Most people have done things in their past that they’re not proud of. Some of you may even have done things that has resulted in a criminal record. If that’s your situation, how will you handle the question “Have you ever been convicted of a crime, if yes, please explain” ? Even if your indiscretion wasn’t a crime, if it led to disciplinary measures by your university, you will have to address it on your application.
Here are four ways to prove to an admissions committee that you’re deserving of their acceptance, despite having done something stupid or something leading to a conviction or suspension in your past.
- Don’t try to hide a conviction.
You need to bring up your past. Adcoms conduct background checks on applicants. Any unexplained inconsistency gives them an easy reason to reject your application or withdraw an admission offer. When asked, admit to your past.
- Don’t make excuses.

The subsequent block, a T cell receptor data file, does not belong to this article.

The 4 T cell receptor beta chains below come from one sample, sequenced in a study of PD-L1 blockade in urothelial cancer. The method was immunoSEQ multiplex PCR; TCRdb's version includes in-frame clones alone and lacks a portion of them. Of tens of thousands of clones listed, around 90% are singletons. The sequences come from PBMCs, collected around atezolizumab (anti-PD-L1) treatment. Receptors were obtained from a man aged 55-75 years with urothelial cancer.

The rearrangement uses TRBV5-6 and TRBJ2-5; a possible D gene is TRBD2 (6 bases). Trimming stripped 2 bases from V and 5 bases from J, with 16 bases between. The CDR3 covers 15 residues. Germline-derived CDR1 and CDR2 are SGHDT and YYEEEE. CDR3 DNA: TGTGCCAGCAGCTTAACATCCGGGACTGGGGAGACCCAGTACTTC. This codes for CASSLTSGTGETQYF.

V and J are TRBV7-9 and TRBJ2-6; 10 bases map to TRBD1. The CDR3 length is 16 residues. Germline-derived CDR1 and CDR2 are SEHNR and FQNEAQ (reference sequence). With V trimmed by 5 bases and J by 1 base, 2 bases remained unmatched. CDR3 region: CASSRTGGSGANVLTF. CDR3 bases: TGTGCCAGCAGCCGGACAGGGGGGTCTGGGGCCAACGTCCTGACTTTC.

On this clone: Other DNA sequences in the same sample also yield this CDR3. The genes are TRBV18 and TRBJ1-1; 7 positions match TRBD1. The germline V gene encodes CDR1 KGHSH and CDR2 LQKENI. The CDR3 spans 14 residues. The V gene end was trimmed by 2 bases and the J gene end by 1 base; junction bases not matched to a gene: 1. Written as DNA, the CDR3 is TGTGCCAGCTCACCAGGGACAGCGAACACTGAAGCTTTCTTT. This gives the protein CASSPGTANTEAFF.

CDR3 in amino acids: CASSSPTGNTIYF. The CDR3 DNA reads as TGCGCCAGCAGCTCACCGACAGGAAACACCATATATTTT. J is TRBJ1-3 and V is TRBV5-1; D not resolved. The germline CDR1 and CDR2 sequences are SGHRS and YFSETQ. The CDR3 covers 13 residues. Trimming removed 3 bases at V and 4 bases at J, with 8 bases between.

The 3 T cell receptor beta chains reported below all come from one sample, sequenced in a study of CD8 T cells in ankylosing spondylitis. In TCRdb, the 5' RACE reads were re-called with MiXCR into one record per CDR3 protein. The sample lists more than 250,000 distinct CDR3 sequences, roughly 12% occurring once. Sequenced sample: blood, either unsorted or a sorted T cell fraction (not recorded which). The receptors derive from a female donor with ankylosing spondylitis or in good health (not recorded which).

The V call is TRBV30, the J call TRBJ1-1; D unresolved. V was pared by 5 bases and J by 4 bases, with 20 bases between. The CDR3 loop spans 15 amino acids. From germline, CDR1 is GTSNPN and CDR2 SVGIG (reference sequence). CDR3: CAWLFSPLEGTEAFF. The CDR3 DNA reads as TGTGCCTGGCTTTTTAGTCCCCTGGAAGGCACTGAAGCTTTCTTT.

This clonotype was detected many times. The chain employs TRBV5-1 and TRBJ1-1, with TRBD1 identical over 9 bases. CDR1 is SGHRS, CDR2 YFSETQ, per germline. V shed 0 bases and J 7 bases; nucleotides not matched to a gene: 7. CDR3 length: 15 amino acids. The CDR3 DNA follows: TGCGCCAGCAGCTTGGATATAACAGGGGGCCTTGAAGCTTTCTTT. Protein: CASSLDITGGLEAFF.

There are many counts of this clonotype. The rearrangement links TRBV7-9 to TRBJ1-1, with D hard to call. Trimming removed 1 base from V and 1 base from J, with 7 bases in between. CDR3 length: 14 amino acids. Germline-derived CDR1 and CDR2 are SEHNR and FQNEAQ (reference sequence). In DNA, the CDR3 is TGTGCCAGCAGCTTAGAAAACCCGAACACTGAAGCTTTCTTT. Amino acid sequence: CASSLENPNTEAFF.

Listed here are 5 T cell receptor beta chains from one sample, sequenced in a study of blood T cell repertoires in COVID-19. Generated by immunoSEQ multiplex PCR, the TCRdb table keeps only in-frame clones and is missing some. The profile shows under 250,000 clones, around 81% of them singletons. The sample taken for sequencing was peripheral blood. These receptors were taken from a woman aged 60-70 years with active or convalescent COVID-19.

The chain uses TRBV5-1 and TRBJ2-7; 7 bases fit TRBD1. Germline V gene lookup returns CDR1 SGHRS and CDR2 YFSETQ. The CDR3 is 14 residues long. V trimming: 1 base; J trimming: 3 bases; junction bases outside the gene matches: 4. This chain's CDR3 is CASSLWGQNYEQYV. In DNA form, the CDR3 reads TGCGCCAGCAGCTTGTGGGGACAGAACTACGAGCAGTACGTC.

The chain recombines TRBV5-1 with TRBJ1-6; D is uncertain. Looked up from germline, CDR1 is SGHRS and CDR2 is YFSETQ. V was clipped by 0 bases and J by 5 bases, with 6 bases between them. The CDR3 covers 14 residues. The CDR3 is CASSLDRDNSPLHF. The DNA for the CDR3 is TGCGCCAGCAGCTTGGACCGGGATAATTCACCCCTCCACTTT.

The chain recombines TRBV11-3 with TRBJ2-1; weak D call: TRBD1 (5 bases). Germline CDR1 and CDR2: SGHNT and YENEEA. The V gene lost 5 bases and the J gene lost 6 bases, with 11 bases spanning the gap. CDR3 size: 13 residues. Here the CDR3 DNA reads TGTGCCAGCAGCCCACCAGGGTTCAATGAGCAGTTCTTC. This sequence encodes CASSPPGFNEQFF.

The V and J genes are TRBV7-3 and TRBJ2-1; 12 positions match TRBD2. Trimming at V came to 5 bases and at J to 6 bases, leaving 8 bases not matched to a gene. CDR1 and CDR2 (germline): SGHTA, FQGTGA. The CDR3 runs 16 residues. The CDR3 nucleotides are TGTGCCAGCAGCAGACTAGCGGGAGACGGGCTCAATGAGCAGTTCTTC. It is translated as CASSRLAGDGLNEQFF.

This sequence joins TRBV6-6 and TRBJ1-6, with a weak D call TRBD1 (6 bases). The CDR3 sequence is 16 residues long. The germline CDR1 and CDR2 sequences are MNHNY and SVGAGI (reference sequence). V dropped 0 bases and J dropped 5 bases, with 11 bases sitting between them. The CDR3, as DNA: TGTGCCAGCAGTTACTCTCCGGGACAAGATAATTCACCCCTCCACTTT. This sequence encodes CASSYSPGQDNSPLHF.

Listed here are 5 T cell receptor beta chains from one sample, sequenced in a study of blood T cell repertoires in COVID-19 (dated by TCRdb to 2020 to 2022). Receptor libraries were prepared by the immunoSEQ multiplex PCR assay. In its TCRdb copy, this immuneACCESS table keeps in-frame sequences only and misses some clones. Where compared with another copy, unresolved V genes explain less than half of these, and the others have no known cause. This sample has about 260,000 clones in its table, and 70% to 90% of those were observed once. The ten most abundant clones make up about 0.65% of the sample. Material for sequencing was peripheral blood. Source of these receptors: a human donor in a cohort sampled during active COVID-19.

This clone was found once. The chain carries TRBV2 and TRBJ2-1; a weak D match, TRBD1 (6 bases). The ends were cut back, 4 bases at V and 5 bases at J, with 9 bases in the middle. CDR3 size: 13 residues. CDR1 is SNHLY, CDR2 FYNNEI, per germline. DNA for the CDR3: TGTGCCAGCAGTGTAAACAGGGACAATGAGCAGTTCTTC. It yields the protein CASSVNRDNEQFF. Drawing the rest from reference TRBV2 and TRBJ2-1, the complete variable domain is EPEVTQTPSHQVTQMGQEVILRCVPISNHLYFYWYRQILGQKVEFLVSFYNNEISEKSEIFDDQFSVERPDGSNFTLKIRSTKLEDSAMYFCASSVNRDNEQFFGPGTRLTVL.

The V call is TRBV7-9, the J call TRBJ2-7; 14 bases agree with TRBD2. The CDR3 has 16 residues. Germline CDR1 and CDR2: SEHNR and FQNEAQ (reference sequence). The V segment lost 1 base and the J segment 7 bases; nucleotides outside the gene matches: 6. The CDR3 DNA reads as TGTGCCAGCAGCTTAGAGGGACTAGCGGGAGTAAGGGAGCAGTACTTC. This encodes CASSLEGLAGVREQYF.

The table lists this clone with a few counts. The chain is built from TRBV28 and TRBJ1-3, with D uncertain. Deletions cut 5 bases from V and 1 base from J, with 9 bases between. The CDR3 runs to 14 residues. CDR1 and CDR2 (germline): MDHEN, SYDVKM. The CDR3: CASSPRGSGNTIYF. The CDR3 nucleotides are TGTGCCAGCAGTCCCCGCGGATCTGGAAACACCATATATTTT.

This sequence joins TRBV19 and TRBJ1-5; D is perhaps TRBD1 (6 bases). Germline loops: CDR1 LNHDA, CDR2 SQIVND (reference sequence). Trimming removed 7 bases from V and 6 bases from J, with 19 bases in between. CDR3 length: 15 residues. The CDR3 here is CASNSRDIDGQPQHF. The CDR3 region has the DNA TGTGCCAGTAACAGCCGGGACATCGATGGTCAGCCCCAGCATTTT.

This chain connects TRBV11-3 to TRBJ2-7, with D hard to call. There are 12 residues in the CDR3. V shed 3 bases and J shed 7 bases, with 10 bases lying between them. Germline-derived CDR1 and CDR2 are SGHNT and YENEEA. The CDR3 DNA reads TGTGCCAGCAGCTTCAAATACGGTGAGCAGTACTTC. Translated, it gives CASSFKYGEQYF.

Talk honestly about what you did. Don’t try and justify your behavior with lengthy explanations or self-serving statements. Simply take responsibility for what you did and move on.
- Don’t go overboard talking about the violation.
Don’t make your application a confessional. Use your other essays to highlight positives about you, and include a well-written answer to your application’s “failure” essay question to address your mistake.
- Do show that you learned your lesson and won’t repeat your past behavior.
Show remorse, explain what you did to atone for your behavior and demonstrate how you matured from the experience. Focus on things like becoming involved with your community, counseling others who may be on the same road you were on, or other ways you turned your failure into a success by benefitting others.
Following these four steps will increase your chances of getting into grad school. Remember, think before engaging in behavior that could impact the rest of your life.
For information on avoiding the most common mistakes that grad school applicants make, .
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